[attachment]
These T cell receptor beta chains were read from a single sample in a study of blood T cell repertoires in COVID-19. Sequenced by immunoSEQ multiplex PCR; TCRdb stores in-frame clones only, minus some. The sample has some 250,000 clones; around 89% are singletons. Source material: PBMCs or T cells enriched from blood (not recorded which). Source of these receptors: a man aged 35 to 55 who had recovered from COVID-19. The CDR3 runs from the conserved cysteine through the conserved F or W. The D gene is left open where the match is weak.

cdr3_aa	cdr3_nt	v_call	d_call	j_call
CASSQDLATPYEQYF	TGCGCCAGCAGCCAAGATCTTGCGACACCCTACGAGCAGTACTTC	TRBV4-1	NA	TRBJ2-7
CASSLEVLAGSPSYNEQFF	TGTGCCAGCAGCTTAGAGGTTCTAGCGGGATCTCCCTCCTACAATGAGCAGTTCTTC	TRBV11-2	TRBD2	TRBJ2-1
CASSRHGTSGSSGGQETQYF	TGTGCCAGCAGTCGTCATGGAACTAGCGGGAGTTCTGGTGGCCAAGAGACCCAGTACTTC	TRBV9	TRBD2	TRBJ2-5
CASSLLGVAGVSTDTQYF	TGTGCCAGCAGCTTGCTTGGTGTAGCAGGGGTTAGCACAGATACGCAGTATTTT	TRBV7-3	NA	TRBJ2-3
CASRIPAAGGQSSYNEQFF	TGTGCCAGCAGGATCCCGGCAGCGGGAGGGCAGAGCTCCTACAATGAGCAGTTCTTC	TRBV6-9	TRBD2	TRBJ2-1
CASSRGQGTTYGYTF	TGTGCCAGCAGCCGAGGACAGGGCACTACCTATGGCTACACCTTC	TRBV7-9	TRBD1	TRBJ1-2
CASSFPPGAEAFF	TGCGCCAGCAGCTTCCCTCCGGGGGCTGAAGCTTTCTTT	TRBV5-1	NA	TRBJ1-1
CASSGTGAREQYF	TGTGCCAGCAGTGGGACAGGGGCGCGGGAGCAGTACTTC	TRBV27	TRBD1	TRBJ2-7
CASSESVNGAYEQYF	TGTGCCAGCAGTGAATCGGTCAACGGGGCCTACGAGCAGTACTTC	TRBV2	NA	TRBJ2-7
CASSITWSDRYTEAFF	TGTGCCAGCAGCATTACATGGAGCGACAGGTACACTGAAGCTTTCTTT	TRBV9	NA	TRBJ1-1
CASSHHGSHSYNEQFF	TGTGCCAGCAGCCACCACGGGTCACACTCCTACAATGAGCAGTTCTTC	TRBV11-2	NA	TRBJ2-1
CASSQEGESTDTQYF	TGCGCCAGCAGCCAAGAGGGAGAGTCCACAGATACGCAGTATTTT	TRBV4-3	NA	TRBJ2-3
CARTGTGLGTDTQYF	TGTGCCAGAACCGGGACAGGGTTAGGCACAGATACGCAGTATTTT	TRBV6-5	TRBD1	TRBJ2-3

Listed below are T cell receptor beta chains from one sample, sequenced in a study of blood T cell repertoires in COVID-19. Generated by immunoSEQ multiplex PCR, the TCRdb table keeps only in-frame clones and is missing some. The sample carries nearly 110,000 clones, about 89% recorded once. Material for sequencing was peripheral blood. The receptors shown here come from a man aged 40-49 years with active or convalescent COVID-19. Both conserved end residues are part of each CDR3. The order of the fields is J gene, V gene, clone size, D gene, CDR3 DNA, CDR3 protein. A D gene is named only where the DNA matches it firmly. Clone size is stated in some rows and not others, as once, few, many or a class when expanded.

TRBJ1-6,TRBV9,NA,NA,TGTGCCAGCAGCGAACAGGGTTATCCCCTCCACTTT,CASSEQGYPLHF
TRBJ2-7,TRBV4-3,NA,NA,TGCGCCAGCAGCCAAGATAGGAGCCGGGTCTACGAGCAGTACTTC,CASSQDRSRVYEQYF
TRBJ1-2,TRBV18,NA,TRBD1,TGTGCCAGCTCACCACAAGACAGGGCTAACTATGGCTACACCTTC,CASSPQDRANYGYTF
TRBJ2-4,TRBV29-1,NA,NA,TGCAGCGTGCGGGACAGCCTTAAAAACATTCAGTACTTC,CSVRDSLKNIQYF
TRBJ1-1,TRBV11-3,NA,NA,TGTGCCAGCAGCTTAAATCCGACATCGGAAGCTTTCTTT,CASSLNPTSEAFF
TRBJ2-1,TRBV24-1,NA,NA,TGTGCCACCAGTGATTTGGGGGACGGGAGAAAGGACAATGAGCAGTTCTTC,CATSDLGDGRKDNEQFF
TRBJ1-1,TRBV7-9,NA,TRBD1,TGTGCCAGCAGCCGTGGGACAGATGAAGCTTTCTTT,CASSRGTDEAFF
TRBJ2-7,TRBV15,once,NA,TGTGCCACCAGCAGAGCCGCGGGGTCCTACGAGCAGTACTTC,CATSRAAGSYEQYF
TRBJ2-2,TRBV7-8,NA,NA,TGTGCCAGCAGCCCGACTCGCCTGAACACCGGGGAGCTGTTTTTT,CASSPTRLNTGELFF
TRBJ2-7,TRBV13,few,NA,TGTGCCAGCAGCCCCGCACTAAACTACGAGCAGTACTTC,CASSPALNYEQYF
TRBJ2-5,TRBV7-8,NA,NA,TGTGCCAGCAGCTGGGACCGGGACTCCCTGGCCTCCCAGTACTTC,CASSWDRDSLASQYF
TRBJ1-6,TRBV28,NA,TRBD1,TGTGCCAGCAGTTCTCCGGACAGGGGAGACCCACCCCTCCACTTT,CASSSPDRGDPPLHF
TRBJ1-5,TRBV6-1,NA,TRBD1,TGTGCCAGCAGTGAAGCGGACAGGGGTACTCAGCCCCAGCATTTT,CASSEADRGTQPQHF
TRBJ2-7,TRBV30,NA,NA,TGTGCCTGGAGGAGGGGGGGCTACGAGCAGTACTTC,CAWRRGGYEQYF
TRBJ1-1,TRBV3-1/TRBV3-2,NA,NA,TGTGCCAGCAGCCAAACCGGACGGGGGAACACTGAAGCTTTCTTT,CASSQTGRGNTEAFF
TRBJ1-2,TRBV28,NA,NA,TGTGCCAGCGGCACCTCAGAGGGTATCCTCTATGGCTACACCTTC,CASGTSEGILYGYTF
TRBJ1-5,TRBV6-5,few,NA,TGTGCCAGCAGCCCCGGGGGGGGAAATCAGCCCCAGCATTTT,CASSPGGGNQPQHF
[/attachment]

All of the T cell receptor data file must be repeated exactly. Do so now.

These T cell receptor beta chains were read from a single sample in a study of blood T cell repertoires in COVID-19. Sequenced by immunoSEQ multiplex PCR; TCRdb stores in-frame clones only, minus some. The sample has some 250,000 clones; around 89% are singletons. Source material: PBMCs or T cells enriched from blood (not recorded which). Source of these receptors: a man aged 35 to 55 who had recovered from COVID-19. The CDR3 runs from the conserved cysteine through the conserved F or W. The D gene is left open where the match is weak.

cdr3_aa	cdr3_nt	v_call	d_call	j_call
CASSQDLATPYEQYF	TGCGCCAGCAGCCAAGATCTTGCGACACCCTACGAGCAGTACTTC	TRBV4-1	NA	TRBJ2-7
CASSLEVLAGSPSYNEQFF	TGTGCCAGCAGCTTAGAGGTTCTAGCGGGATCTCCCTCCTACAATGAGCAGTTCTTC	TRBV11-2	TRBD2	TRBJ2-1
CASSRHGTSGSSGGQETQYF	TGTGCCAGCAGTCGTCATGGAACTAGCGGGAGTTCTGGTGGCCAAGAGACCCAGTACTTC	TRBV9	TRBD2	TRBJ2-5
CASSLLGVAGVSTDTQYF	TGTGCCAGCAGCTTGCTTGGTGTAGCAGGGGTTAGCACAGATACGCAGTATTTT	TRBV7-3	NA	TRBJ2-3
CASRIPAAGGQSSYNEQFF	TGTGCCAGCAGGATCCCGGCAGCGGGAGGGCAGAGCTCCTACAATGAGCAGTTCTTC	TRBV6-9	TRBD2	TRBJ2-1
CASSRGQGTTYGYTF	TGTGCCAGCAGCCGAGGACAGGGCACTACCTATGGCTACACCTTC	TRBV7-9	TRBD1	TRBJ1-2
CASSFPPGAEAFF	TGCGCCAGCAGCTTCCCTCCGGGGGCTGAAGCTTTCTTT	TRBV5-1	NA	TRBJ1-1
CASSGTGAREQYF	TGTGCCAGCAGTGGGACAGGGGCGCGGGAGCAGTACTTC	TRBV27	TRBD1	TRBJ2-7
CASSESVNGAYEQYF	TGTGCCAGCAGTGAATCGGTCAACGGGGCCTACGAGCAGTACTTC	TRBV2	NA	TRBJ2-7
CASSITWSDRYTEAFF	TGTGCCAGCAGCATTACATGGAGCGACAGGTACACTGAAGCTTTCTTT	TRBV9	NA	TRBJ1-1
CASSHHGSHSYNEQFF	TGTGCCAGCAGCCACCACGGGTCACACTCCTACAATGAGCAGTTCTTC	TRBV11-2	NA	TRBJ2-1
CASSQEGESTDTQYF	TGCGCCAGCAGCCAAGAGGGAGAGTCCACAGATACGCAGTATTTT	TRBV4-3	NA	TRBJ2-3
CARTGTGLGTDTQYF	TGTGCCAGAACCGGGACAGGGTTAGGCACAGATACGCAGTATTTT	TRBV6-5	TRBD1	TRBJ2-3

Listed below are T cell receptor beta chains from one sample, sequenced in a study of blood T cell repertoires in COVID-19. Generated by immunoSEQ multiplex PCR, the TCRdb table keeps only in-frame clones and is missing some. The sample carries nearly 110,000 clones, about 89% recorded once. Material for sequencing was peripheral blood. The receptors shown here come from a man aged 40-49 years with active or convalescent COVID-19. Both conserved end residues are part of each CDR3. The order of the fields is J gene, V gene, clone size, D gene, CDR3 DNA, CDR3 protein. A D gene is named only where the DNA matches it firmly. Clone size is stated in some rows and not others, as once, few, many or a class when expanded.

TRBJ1-6,TRBV9,NA,NA,TGTGCCAGCAGCGAACAGGGTTATCCCCTCCACTTT,CASSEQGYPLHF
TRBJ2-7,TRBV4-3,NA,NA,TGCGCCAGCAGCCAAGATAGGAGCCGGGTCTACGAGCAGTACTTC,CASSQDRSRVYEQYF
TRBJ1-2,TRBV18,NA,TRBD1,TGTGCCAGCTCACCACAAGACAGGGCTAACTATGGCTACACCTTC,CASSPQDRANYGYTF
TRBJ2-4,TRBV29-1,NA,NA,TGCAGCGTGCGGGACAGCCTTAAAAACATTCAGTACTTC,CSVRDSLKNIQYF
TRBJ1-1,TRBV11-3,NA,NA,TGTGCCAGCAGCTTAAATCCGACATCGGAAGCTTTCTTT,CASSLNPTSEAFF
TRBJ2-1,TRBV24-1,NA,NA,TGTGCCACCAGTGATTTGGGGGACGGGAGAAAGGACAATGAGCAGTTCTTC,CATSDLGDGRKDNEQFF
TRBJ1-1,TRBV7-9,NA,TRBD1,TGTGCCAGCAGCCGTGGGACAGATGAAGCTTTCTTT,CASSRGTDEAFF
TRBJ2-7,TRBV15,once,NA,TGTGCCACCAGCAGAGCCGCGGGGTCCTACGAGCAGTACTTC,CATSRAAGSYEQYF
TRBJ2-2,TRBV7-8,NA,NA,TGTGCCAGCAGCCCGACTCGCCTGAACACCGGGGAGCTGTTTTTT,CASSPTRLNTGELFF
TRBJ2-7,TRBV13,few,NA,TGTGCCAGCAGCCCCGCACTAAACTACGAGCAGTACTTC,CASSPALNYEQYF
TRBJ2-5,TRBV7-8,NA,NA,TGTGCCAGCAGCTGGGACCGGGACTCCCTGGCCTCCCAGTACTTC,CASSWDRDSLASQYF
TRBJ1-6,TRBV28,NA,TRBD1,TGTGCCAGCAGTTCTCCGGACAGGGGAGACCCACCCCTCCACTTT,CASSSPDRGDPPLHF
TRBJ1-5,TRBV6-1,NA,TRBD1,TGTGCCAGCAGTGAAGCGGACAGGGGTACTCAGCCCCAGCATTTT,CASSEADRGTQPQHF
TRBJ2-7,TRBV30,NA,NA,TGTGCCTGGAGGAGGGGGGGCTACGAGCAGTACTTC,CAWRRGGYEQYF
TRBJ1-1,TRBV3-1/TRBV3-2,NA,NA,TGTGCCAGCAGCCAAACCGGACGGGGGAACACTGAAGCTTTCTTT,CASSQTGRGNTEAFF
TRBJ1-2,TRBV28,NA,NA,TGTGCCAGCGGCACCTCAGAGGGTATCCTCTATGGCTACACCTTC,CASGTSEGILYGYTF
TRBJ1-5,TRBV6-5,few,NA,TGTGCCAGCAGCCCCGGGGGGGGAAATCAGCCCCAGCATTTT,CASSPGGGNQPQHF